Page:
The gladiola is native to southern Africa, the Holy Land and Asia Minor. They were imported to Europe during the 17th century.
The English used the flower's stem base as a poultice. Powdered corms, or dried roots were mixed in goat's milk to sooth the symptoms of colic. Don't try this at home. It does not work.
Mashed gladiola roots were used for removing splinters and thorn. The writer's wife does an excellent job of removing splinters with a sharp needle after she says that he should have worn gloves.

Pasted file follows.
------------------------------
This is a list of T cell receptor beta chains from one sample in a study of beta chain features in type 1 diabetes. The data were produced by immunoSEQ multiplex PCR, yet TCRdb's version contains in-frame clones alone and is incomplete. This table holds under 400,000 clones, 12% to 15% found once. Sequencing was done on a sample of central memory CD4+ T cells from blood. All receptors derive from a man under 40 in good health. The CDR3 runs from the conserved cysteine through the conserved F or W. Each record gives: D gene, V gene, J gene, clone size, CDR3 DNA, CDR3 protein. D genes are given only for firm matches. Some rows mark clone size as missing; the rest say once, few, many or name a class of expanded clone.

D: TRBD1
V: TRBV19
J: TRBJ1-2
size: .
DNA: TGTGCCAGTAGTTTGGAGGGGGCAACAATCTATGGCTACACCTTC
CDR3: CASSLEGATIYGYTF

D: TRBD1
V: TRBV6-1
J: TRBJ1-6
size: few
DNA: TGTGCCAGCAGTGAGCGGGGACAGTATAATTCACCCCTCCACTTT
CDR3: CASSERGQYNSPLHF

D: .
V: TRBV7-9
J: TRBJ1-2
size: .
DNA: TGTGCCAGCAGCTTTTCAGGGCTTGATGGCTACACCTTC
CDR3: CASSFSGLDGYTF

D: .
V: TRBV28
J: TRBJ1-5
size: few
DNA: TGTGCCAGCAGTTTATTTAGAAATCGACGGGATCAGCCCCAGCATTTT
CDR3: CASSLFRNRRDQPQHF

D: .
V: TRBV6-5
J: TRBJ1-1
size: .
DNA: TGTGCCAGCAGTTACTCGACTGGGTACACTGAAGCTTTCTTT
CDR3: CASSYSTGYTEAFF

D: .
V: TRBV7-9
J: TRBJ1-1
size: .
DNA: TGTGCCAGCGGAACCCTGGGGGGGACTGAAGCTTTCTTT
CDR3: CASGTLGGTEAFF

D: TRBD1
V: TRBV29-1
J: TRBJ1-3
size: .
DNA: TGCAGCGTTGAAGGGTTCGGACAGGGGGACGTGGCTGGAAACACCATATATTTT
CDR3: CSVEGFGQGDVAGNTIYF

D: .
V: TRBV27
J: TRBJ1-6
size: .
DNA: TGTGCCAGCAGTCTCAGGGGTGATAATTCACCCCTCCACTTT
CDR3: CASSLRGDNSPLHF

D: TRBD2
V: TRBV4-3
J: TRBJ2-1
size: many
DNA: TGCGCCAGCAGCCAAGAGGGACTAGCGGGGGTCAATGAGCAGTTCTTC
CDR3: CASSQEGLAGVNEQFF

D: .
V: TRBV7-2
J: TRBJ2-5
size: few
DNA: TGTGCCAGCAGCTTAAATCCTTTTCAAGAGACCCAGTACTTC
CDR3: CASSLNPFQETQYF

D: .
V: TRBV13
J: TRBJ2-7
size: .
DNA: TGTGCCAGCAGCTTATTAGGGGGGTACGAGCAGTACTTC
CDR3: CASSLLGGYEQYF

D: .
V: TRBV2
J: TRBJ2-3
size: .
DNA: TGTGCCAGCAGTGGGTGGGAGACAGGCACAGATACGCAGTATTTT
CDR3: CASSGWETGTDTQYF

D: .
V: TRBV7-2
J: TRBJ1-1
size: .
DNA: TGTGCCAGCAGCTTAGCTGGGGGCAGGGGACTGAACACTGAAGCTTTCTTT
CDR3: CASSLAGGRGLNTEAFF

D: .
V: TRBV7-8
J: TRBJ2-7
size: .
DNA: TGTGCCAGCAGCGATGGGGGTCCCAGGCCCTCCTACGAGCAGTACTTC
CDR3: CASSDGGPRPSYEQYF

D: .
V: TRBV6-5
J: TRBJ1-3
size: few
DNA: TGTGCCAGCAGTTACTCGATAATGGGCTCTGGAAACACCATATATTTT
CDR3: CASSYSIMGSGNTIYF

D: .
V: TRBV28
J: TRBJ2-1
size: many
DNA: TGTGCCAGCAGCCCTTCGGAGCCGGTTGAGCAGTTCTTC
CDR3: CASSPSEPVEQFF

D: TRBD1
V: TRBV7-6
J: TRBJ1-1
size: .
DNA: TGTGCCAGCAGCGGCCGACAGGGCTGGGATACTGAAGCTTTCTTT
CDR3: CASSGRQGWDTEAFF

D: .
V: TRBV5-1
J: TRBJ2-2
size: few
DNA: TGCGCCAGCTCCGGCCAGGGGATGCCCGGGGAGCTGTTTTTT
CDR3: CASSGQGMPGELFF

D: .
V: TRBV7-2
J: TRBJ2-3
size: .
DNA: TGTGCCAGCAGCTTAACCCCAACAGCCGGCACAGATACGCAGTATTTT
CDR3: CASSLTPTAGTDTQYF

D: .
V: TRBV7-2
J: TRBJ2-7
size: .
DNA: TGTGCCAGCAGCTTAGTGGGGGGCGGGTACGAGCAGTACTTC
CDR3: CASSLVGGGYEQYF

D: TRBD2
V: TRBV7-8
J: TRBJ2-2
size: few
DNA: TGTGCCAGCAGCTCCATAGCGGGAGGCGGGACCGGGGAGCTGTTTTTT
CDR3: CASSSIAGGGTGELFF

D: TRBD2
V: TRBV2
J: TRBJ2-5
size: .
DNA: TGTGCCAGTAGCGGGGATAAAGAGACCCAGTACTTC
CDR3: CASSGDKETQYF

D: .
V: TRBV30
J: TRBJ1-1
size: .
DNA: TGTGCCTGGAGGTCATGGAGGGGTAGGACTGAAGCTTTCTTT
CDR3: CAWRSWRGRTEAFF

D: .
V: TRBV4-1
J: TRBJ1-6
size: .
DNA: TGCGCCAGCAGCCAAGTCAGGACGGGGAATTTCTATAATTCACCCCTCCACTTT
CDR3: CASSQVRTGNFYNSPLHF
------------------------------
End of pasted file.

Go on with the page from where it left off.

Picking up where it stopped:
There are 260 species of gladiolas and 10,000 cultivars.
Many believe that an early gladiola was the "lily of the valley" that Jesus referred to.
These and other flowers do not look like the earliest native plants, for ours have been highly hybridized.
Gladiolas need to be staked so they do not fall over.
It is the first of July and the writer is happily staking his glads.